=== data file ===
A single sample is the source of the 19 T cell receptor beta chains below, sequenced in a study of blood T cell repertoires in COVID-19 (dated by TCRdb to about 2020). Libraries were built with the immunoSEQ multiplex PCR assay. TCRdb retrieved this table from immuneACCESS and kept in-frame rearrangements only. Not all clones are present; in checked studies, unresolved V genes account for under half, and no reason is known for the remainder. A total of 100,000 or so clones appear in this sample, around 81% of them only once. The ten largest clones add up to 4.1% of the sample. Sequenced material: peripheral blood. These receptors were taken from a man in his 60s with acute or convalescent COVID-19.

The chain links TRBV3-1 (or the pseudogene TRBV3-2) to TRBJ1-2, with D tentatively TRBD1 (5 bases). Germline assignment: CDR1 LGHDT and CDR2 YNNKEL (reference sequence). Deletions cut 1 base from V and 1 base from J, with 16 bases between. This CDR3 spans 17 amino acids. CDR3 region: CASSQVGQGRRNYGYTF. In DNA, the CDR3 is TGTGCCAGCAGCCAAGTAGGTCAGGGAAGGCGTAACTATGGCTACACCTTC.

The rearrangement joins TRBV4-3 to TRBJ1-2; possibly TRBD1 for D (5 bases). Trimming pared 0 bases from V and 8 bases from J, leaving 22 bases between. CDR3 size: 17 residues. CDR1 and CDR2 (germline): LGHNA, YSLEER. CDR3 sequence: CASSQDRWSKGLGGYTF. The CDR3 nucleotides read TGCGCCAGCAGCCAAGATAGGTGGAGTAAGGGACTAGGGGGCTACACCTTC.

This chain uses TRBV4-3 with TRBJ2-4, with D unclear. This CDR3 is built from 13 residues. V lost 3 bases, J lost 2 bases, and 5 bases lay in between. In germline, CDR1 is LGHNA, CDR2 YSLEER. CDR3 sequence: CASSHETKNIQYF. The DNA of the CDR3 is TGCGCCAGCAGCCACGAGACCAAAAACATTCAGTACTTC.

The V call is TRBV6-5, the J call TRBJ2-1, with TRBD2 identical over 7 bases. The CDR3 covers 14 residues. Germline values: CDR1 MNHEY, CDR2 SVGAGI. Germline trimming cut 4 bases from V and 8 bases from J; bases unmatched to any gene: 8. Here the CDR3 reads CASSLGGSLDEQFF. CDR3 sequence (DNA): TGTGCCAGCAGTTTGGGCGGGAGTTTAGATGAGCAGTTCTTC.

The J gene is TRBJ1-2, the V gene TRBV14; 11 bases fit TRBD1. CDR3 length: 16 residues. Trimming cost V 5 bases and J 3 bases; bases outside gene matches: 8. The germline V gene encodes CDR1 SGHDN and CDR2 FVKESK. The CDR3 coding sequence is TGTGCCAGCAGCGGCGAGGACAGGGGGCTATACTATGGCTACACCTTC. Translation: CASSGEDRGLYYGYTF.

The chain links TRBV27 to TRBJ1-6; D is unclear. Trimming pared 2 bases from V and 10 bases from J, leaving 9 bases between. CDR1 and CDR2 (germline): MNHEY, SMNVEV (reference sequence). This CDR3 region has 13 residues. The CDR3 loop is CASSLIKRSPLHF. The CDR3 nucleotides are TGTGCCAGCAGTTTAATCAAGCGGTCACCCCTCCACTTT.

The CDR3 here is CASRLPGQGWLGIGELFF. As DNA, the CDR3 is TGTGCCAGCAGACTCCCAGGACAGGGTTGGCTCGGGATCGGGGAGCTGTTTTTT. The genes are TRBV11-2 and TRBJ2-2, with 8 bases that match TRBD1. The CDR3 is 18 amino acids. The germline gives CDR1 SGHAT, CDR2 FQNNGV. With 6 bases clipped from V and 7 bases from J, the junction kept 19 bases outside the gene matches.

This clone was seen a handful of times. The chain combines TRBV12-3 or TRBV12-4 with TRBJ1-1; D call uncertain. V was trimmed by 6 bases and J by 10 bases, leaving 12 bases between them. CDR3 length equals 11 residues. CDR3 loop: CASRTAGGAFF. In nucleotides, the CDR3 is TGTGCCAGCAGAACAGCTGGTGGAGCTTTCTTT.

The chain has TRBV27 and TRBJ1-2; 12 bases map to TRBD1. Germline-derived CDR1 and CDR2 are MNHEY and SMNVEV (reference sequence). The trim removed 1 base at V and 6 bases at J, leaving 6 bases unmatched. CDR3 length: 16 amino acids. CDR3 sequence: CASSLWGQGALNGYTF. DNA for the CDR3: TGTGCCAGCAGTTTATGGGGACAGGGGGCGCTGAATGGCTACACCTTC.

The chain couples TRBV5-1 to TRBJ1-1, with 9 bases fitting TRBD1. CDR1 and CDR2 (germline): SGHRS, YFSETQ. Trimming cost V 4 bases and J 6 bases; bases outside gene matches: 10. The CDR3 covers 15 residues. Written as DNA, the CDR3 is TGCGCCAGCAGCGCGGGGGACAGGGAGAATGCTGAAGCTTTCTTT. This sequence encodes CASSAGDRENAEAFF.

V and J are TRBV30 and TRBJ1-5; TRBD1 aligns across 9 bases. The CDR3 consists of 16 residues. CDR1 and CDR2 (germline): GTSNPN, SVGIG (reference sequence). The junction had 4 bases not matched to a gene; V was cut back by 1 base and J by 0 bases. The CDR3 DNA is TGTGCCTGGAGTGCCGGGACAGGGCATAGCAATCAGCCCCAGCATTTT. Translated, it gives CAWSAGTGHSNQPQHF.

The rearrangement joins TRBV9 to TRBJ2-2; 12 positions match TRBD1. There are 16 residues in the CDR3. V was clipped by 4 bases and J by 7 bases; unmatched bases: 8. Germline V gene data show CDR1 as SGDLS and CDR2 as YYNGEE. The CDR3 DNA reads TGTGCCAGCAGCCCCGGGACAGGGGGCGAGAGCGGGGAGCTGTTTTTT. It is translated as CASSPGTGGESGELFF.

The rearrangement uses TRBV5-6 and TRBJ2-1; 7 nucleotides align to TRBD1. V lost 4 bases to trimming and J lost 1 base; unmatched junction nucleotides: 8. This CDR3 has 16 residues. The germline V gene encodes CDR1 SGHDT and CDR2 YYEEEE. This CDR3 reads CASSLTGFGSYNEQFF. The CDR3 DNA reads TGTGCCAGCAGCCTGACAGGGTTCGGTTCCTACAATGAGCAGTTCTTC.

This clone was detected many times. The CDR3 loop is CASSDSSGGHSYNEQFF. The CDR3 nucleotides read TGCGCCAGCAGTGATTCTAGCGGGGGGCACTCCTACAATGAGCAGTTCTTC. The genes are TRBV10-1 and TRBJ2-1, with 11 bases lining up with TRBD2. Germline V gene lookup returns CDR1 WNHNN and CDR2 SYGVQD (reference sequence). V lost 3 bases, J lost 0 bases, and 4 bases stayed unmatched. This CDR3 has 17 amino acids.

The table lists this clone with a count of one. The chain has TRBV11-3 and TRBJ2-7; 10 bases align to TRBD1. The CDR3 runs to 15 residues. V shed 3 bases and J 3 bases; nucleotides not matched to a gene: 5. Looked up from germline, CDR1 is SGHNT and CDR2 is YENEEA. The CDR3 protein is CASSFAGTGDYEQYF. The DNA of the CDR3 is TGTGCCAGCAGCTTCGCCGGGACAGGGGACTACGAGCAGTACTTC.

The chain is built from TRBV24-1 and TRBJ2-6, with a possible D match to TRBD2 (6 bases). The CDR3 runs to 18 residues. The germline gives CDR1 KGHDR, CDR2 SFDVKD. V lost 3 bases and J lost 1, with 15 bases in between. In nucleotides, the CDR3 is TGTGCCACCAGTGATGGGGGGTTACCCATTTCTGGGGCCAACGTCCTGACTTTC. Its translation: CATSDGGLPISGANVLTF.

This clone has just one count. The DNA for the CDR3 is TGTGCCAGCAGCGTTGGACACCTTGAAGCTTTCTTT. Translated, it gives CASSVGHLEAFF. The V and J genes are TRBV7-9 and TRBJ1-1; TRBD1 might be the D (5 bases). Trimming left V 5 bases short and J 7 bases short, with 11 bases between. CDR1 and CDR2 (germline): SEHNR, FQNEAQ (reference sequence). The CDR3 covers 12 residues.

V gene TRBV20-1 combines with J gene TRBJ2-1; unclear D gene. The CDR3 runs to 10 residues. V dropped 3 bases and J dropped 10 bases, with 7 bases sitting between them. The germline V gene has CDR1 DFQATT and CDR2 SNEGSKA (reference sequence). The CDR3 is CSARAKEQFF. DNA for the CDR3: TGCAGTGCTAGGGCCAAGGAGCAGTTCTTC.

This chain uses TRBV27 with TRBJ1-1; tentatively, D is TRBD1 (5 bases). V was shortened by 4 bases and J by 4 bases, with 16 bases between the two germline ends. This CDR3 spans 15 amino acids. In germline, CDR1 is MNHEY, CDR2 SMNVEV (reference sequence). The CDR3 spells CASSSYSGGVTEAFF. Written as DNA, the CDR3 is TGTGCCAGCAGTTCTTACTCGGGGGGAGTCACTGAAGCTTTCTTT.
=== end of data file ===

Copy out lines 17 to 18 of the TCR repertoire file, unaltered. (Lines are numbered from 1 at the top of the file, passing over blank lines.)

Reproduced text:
The chain is built from TRBV24-1 and TRBJ2-6, with a possible D match to TRBD2 (6 bases). The CDR3 runs to 18 residues. The germline gives CDR1 KGHDR, CDR2 SFDVKD. V lost 3 bases and J lost 1, with 15 bases in between. In nucleotides, the CDR3 is TGTGCCACCAGTGATGGGGGGTTACCCATTTCTGGGGCCAACGTCCTGACTTTC. Its translation: CATSDGGLPISGANVLTF.

This clone has just one count. The DNA for the CDR3 is TGTGCCAGCAGCGTTGGACACCTTGAAGCTTTCTTT. Translated, it gives CASSVGHLEAFF. The V and J genes are TRBV7-9 and TRBJ1-1; TRBD1 might be the D (5 bases). Trimming left V 5 bases short and J 7 bases short, with 11 bases between. CDR1 and CDR2 (germline): SEHNR, FQNEAQ (reference sequence). The CDR3 covers 12 residues.